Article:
His office overlooked a small courtyard where young people gathered in loosely tied knots and families huddled together in circles. They were lingering, buying the sweet rolls for sale and reviewing religious books laid out at another table. The courtyard of the church is set back behind a wrought-iron gate, protected and separated form the bustling streets of this poor corner of Cairo where Muslims have often lived peacefully with Christians, but where religious tension have also periodically flared into violence.
Through centuries, Copts, who make up between five and ten percent of Egypt’s population of 82 million, have learned how — and when — to profess their faith and when to hide it. For women that sometimes means slipping the cross necklace discreetly inside their shirts and for men it means pulling their cuffs down over the cross tattoos. Under Hosni Mubarak and now under the Muslim Brotherhood leader-turned-President Mohamed Morsi, human rights activists say, they have often been treated as second-class citizens.
Mina Gergis Khalil, 20, who was standing in the courtyard after mass with a group of friends, said, “We feel the discrimination. And there is never justice when this happens, which makes it even worse.”
He estimated that of the 50 young, Coptic men who graduated with him from high school two years ago, 30 to 40 percent have left the country and are trying to emigrate by overstaying tourist visas while visiting family in the United States, Canada, Australia and throughout Latin America.
He began to count on two hands his cousins and siblings who had left just in the last year.
“What you do is take a tourist visa anywhere and then apply for asylum. I am hoping to do this. If I can do it, I will,” he said.
It is hard to get a precise number on the size of the dwindling Coptic Church and even harder to get a handle on the extent of the exodus. The government has long claimed approximately 9 percent of the country is Christian. But there is no reliable census data and so it is impossible to tell. Some critics believe the failure to implement a census is intentional as it would reveal far fewer Christians remain in Egypt. Experts say there may be 10 percent of all Copts — in Egypt and in the diaspora — who are Christian but a very large percentage of that Coptic community lives all over the world.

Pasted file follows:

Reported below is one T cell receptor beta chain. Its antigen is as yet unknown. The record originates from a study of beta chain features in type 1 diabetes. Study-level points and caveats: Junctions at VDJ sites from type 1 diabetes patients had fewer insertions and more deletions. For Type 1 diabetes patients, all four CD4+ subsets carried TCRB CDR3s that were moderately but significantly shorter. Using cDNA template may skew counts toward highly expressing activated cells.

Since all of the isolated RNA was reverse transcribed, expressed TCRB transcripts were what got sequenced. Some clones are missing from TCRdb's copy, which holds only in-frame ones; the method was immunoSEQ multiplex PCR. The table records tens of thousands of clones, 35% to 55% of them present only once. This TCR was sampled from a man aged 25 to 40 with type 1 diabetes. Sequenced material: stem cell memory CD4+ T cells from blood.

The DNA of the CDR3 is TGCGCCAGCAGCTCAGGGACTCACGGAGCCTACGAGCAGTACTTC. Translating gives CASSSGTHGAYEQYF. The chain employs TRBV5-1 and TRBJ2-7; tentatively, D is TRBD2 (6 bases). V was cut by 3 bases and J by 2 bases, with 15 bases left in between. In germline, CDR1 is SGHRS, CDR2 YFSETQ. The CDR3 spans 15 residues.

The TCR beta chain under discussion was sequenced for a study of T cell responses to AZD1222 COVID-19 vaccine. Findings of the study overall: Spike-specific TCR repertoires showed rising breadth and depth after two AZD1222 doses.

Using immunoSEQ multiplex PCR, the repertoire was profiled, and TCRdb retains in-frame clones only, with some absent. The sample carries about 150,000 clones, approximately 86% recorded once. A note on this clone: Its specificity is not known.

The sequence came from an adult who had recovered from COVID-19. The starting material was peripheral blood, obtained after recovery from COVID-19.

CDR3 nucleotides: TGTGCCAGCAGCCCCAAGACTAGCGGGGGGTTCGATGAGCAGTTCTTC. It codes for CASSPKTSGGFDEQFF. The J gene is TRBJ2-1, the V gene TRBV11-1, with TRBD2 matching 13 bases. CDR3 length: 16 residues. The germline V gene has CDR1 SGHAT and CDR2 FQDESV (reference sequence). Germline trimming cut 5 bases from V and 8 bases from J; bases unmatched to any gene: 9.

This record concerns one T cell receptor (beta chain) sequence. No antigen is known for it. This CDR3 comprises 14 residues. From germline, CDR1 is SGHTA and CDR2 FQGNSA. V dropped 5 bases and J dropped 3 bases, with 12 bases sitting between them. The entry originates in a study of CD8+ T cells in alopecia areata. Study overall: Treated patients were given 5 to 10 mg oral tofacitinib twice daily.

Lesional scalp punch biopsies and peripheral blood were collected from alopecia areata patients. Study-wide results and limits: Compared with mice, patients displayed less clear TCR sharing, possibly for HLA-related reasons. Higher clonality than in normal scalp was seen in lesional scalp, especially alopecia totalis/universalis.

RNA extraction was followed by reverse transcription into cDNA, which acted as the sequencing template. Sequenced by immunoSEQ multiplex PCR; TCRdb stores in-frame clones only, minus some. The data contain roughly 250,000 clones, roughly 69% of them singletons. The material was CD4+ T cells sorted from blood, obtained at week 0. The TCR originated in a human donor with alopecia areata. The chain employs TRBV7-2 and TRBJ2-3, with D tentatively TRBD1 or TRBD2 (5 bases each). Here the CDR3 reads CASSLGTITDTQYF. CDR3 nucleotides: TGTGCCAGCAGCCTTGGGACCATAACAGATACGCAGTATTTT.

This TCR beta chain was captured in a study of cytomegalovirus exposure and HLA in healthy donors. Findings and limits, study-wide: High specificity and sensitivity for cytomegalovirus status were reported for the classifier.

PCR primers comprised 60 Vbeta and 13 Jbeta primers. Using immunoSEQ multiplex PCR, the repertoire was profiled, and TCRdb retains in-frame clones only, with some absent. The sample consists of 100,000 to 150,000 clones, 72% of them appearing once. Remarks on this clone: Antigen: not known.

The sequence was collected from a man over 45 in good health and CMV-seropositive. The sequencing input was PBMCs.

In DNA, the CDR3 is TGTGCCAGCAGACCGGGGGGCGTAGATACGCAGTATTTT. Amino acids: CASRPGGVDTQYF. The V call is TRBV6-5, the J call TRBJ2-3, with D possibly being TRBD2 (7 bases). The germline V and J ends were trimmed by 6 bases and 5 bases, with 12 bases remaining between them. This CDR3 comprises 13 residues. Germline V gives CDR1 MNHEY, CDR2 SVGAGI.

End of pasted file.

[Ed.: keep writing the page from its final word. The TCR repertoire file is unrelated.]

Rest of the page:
The percentage of Copts as a whole in Egypt is probably no more than 4 percent, according to some demographers who have studied the numbers. Some church officials will agree to this figure off the record, but none will say it on the record as they fear that such a low number weakens the standing of the church.
There are anecdotal signs of a diminishing population, such as the recording of more funerals than births in a local parish. Or a family’s story of losing its young sons and daughters as they emigrate to America and elsewhere. And there are interesting new signs, such as long lines for visas at the Embassy of the Republic of Georgia.
Two Facebook pages have been established for Copts seeking to emigrate to Georgia, which is offering citizenship in exchange for investment in the country. Because the former Soviet country is an Eastern Orthodox country, the Copts feel at home there and so the invitation is open. How many have gone is uncertain, but some church officials say they believe the number is in the thousands.
The fear that prompts Christians to flee emanates from stories — some real and some imagined — of persecution. One recent story is almost medieval in its barbarity. The story is of a torture chamber in a mosque in Moqattam, a village on the outskirts of Cairo where reportedly local Copts who dared to protest against President Morsi and the Muslim Brotherhood were rounded up and taken and savagely beaten.
The story has been reported by Christian news services last week and Fox News picked up on their reports. But the story has not been independently confirmed. Another big story is of a small town called Wasta, about 60 miles south of Cairo, where there has been a series of attacks on Christians and a boycott of Coptic shops after some members of the Muslim community began making inflammatory claims that Christians were carrying out a forced conversion of a Muslim girl, who has gone missing.
Amnesty International has documented the tensions in Wasta. Hassiba Hadj Sahraou, Amnesty’s Middle East and North Africa Deputy Director, said, “Coptic Christians across Egypt face discrimination in law and practice and have been victims of regular sectarian attacks while authorities systematically look the other way.”
Human rights organizations including Amnesty International have, over time, documented what they say is a pattern of discrimination against Coptic Christians in Egypt.
Under Hosni Mubarak, at least 15 major attacks on Copts were documented and the situation didn’t improve under the Supreme Council of the Armed Forces (SCAF) which ruled the country between the downfall of Hosni Mubarak and the election of President Morsi.